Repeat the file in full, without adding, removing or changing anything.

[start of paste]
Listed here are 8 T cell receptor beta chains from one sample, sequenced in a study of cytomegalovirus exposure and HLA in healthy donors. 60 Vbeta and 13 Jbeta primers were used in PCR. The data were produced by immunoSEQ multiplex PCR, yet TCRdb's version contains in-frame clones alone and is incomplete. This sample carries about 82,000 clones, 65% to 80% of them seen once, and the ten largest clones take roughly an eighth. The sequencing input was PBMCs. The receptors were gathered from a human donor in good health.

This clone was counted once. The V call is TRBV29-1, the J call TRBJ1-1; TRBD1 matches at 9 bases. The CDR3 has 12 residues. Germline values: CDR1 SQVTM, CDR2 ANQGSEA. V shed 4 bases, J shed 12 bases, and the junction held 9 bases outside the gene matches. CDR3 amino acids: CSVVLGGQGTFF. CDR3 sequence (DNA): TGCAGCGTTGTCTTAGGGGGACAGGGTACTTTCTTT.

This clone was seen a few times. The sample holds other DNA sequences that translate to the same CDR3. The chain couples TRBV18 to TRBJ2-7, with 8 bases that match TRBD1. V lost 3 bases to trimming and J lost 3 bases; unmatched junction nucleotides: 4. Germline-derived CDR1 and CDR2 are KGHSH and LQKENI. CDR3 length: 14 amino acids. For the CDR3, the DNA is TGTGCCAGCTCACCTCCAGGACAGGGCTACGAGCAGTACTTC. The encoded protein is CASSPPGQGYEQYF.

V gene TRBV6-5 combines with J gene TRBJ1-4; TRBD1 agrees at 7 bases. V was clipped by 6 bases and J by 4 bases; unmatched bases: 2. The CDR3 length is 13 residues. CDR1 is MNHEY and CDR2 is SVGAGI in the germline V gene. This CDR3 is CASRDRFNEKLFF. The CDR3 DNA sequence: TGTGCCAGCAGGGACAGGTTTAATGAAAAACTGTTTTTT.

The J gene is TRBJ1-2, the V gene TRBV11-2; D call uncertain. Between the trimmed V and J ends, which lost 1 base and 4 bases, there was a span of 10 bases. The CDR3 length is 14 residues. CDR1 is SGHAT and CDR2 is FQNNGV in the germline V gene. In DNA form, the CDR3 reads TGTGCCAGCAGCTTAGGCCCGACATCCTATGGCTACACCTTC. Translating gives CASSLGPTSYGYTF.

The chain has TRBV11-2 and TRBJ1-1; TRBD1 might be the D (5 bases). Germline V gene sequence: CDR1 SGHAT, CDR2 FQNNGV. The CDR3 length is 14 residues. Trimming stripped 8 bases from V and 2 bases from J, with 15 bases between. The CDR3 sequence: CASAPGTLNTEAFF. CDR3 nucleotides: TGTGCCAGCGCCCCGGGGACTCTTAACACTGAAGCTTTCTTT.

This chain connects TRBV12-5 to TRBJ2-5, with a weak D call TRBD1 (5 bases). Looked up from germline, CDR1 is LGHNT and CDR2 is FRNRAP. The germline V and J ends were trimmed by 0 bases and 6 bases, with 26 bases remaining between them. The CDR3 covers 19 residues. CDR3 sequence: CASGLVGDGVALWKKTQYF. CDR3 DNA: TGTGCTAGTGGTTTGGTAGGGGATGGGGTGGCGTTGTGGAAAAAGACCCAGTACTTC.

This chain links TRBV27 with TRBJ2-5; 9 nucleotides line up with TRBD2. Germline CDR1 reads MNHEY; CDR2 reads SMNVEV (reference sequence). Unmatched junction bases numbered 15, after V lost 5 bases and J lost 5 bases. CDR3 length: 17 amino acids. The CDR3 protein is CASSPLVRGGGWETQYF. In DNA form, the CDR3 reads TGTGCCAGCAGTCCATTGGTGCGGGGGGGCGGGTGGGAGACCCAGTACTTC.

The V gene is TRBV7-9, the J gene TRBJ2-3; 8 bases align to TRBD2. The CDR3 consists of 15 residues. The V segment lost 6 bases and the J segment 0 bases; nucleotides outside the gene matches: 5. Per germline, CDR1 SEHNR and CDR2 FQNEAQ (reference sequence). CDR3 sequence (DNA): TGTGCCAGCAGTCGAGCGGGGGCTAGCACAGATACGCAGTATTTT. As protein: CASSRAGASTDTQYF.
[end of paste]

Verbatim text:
Listed here are 8 T cell receptor beta chains from one sample, sequenced in a study of cytomegalovirus exposure and HLA in healthy donors. 60 Vbeta and 13 Jbeta primers were used in PCR. The data were produced by immunoSEQ multiplex PCR, yet TCRdb's version contains in-frame clones alone and is incomplete. This sample carries about 82,000 clones, 65% to 80% of them seen once, and the ten largest clones take roughly an eighth. The sequencing input was PBMCs. The receptors were gathered from a human donor in good health.

This clone was counted once. The V call is TRBV29-1, the J call TRBJ1-1; TRBD1 matches at 9 bases. The CDR3 has 12 residues. Germline values: CDR1 SQVTM, CDR2 ANQGSEA. V shed 4 bases, J shed 12 bases, and the junction held 9 bases outside the gene matches. CDR3 amino acids: CSVVLGGQGTFF. CDR3 sequence (DNA): TGCAGCGTTGTCTTAGGGGGACAGGGTACTTTCTTT.

This clone was seen a few times. The sample holds other DNA sequences that translate to the same CDR3. The chain couples TRBV18 to TRBJ2-7, with 8 bases that match TRBD1. V lost 3 bases to trimming and J lost 3 bases; unmatched junction nucleotides: 4. Germline-derived CDR1 and CDR2 are KGHSH and LQKENI. CDR3 length: 14 amino acids. For the CDR3, the DNA is TGTGCCAGCTCACCTCCAGGACAGGGCTACGAGCAGTACTTC. The encoded protein is CASSPPGQGYEQYF.

V gene TRBV6-5 combines with J gene TRBJ1-4; TRBD1 agrees at 7 bases. V was clipped by 6 bases and J by 4 bases; unmatched bases: 2. The CDR3 length is 13 residues. CDR1 is MNHEY and CDR2 is SVGAGI in the germline V gene. This CDR3 is CASRDRFNEKLFF. The CDR3 DNA sequence: TGTGCCAGCAGGGACAGGTTTAATGAAAAACTGTTTTTT.

The J gene is TRBJ1-2, the V gene TRBV11-2; D call uncertain. Between the trimmed V and J ends, which lost 1 base and 4 bases, there was a span of 10 bases. The CDR3 length is 14 residues. CDR1 is SGHAT and CDR2 is FQNNGV in the germline V gene. In DNA form, the CDR3 reads TGTGCCAGCAGCTTAGGCCCGACATCCTATGGCTACACCTTC. Translating gives CASSLGPTSYGYTF.

The chain has TRBV11-2 and TRBJ1-1; TRBD1 might be the D (5 bases). Germline V gene sequence: CDR1 SGHAT, CDR2 FQNNGV. The CDR3 length is 14 residues. Trimming stripped 8 bases from V and 2 bases from J, with 15 bases between. The CDR3 sequence: CASAPGTLNTEAFF. CDR3 nucleotides: TGTGCCAGCGCCCCGGGGACTCTTAACACTGAAGCTTTCTTT.

This chain connects TRBV12-5 to TRBJ2-5, with a weak D call TRBD1 (5 bases). Looked up from germline, CDR1 is LGHNT and CDR2 is FRNRAP. The germline V and J ends were trimmed by 0 bases and 6 bases, with 26 bases remaining between them. The CDR3 covers 19 residues. CDR3 sequence: CASGLVGDGVALWKKTQYF. CDR3 DNA: TGTGCTAGTGGTTTGGTAGGGGATGGGGTGGCGTTGTGGAAAAAGACCCAGTACTTC.

This chain links TRBV27 with TRBJ2-5; 9 nucleotides line up with TRBD2. Germline CDR1 reads MNHEY; CDR2 reads SMNVEV (reference sequence). Unmatched junction bases numbered 15, after V lost 5 bases and J lost 5 bases. CDR3 length: 17 amino acids. The CDR3 protein is CASSPLVRGGGWETQYF. In DNA form, the CDR3 reads TGTGCCAGCAGTCCATTGGTGCGGGGGGGCGGGTGGGAGACCCAGTACTTC.

The V gene is TRBV7-9, the J gene TRBJ2-3; 8 bases align to TRBD2. The CDR3 consists of 15 residues. The V segment lost 6 bases and the J segment 0 bases; nucleotides outside the gene matches: 5. Per germline, CDR1 SEHNR and CDR2 FQNEAQ (reference sequence). CDR3 sequence (DNA): TGTGCCAGCAGTCGAGCGGGGGCTAGCACAGATACGCAGTATTTT. As protein: CASSRAGASTDTQYF.